Here in Vermont, our gubenatorial race is heating up. It's a three-way race, with Democrat Gaye Symington and newly-independent Anthony Pollina (formerly of the liberal Progressive Party) challenging incumbent Republican Jim Douglas. As you might expect, the mud-slinging is just hitting high gear.
Governor Douglas and challenger Pollina have taken Symington to task for her recent financial disclosures. Seems that while the candidate was willing to make her finances public, she was not willing to air her husband's finances. Now, I agree that we should expect transparency from candidates for public office, but something about Pollina and Douglas's criticism strikes me wrong. Her husband isn't running for office. Shouldn't he have some kind of privacy? I suppose that if your spouse is running for office you should expect to have your life exposed to the public, but where's the limit?
But Symington isn't the only one with money troubles. A few weeks ago, Pollina dropped the Progressive Party and decided to run as an independent. That's fine. What's not fine is his refusal to return $27,000 in campaign contributions from 34 supporters, a result mandated by Vermont elections law. In Vermont, major-party candidates, those candidates who face primaries, can collect up to $2,000 from each contributor. Minor-party and uaffiliated candidates - independents like Pollina - can only collect $1,000 per contributor because they don't face a primary. Pollina decided to run as an independent, and now refuses to give back some of the money he collected. The State Attorney General is investigating.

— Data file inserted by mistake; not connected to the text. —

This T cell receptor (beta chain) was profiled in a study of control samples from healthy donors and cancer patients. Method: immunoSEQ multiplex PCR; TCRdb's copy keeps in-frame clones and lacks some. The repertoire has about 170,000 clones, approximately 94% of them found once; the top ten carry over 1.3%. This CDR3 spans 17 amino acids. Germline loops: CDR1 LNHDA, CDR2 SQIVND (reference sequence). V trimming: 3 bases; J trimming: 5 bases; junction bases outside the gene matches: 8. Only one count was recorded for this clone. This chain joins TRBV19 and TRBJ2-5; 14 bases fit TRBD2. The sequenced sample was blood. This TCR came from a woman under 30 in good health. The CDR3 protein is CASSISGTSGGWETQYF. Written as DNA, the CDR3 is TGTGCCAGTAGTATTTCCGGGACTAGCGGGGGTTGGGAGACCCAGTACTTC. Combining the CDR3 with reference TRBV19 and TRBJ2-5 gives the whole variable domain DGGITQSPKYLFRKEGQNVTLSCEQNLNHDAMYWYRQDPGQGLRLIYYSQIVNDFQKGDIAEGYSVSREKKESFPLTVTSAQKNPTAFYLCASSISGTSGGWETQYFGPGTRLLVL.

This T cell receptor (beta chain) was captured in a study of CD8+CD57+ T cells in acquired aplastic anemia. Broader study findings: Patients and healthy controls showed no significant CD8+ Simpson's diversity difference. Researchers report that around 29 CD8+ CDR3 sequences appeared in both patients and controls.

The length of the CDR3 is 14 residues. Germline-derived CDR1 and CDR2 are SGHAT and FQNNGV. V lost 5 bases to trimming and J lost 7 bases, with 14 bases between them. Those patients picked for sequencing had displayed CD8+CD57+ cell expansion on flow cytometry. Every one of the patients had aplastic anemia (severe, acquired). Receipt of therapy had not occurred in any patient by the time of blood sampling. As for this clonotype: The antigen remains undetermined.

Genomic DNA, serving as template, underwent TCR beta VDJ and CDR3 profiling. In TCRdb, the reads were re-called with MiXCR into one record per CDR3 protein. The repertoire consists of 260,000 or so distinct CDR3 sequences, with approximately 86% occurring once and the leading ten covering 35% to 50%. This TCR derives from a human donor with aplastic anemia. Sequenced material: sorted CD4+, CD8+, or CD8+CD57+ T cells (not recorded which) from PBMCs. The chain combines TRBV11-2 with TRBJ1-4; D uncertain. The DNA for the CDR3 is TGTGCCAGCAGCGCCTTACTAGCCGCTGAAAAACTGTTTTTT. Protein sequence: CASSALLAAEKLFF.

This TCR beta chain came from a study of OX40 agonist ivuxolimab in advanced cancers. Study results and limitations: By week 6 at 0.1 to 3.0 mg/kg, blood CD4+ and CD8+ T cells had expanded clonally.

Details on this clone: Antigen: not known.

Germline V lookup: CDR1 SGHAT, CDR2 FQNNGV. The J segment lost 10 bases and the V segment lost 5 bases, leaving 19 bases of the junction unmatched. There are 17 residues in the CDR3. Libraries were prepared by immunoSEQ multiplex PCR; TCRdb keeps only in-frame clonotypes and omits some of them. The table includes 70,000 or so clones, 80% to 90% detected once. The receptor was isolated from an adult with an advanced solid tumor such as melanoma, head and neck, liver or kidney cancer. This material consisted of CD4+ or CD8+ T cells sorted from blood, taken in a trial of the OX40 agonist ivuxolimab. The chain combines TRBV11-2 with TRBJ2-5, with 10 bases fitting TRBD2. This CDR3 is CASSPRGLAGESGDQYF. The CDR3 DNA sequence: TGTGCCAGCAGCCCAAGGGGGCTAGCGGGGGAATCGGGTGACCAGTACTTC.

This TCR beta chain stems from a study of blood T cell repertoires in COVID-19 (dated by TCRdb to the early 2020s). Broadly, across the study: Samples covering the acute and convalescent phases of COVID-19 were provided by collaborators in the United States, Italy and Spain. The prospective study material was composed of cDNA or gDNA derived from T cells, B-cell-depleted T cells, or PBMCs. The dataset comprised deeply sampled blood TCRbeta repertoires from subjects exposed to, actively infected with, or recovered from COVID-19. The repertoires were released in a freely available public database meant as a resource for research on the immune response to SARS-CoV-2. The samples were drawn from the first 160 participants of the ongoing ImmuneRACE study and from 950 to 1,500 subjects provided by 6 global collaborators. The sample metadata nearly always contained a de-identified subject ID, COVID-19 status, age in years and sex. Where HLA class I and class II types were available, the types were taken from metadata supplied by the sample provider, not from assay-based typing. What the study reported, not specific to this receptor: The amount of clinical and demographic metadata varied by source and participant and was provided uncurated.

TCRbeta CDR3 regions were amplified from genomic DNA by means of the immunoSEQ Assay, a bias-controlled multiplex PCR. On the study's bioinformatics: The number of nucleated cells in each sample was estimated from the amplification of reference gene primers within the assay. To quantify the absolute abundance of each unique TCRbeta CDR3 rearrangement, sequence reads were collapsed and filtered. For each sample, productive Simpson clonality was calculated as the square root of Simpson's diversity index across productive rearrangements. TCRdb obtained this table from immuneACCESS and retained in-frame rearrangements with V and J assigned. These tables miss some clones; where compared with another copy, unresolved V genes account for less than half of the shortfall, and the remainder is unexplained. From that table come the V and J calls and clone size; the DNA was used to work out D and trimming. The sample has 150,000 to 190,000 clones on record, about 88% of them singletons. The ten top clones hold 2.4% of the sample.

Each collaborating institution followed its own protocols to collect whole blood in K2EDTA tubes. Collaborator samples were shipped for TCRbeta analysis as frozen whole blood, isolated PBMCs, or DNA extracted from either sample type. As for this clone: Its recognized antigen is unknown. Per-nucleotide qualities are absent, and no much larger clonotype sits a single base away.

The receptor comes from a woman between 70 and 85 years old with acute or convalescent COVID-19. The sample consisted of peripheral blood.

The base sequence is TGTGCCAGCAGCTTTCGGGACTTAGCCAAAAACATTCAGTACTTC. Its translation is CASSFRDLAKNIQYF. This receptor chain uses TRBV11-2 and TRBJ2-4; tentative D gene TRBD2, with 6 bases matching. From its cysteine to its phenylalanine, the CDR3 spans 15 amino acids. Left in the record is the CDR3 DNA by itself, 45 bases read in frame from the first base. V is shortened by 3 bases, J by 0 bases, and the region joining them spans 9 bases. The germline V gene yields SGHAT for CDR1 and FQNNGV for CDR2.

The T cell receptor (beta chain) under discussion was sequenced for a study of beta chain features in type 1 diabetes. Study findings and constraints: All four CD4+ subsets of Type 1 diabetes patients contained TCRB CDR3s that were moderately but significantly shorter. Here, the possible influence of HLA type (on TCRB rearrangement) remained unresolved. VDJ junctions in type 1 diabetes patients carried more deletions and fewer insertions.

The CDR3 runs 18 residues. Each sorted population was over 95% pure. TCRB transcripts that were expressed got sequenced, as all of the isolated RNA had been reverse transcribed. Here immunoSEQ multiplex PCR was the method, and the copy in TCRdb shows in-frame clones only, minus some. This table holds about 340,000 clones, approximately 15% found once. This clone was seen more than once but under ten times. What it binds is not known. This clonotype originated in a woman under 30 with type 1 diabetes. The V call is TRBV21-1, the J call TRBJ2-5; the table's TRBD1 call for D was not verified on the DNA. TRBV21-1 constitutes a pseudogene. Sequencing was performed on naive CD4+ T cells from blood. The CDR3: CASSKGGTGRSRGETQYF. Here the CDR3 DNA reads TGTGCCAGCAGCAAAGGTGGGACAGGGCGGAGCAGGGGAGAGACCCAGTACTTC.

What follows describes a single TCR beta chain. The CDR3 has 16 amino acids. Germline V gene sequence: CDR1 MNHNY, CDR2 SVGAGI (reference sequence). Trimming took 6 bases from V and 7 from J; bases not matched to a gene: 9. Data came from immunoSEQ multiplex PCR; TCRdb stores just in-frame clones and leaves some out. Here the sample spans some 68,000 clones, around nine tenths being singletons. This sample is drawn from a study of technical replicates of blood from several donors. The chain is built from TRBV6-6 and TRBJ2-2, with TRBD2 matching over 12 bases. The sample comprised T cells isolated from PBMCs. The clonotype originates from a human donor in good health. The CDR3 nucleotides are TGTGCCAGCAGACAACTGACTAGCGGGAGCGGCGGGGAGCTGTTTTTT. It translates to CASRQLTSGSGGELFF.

As Vermont Daily Briefing puts it, Pollina has "jumped the couch." So much for Vermont's Mr. Campaign Fiance Reform.
Lastly, Republican Karen Kerin is challenging incumbent Democrat William Sorrell in the Vermont Attorney General race. Kerin, of Royalton, comes across as the tough-on-crime candidate, criticizing Sorrell for spending too much time on environmental and other non-criminal matters. So, what are her ideas for enhancing Vermont's criminal justice system. Well, for one, she's all for expanding Vermont's DNA database. By taking DNA from underage rape victims' aborted fetuses.
Not touching that one with a ten foot pole.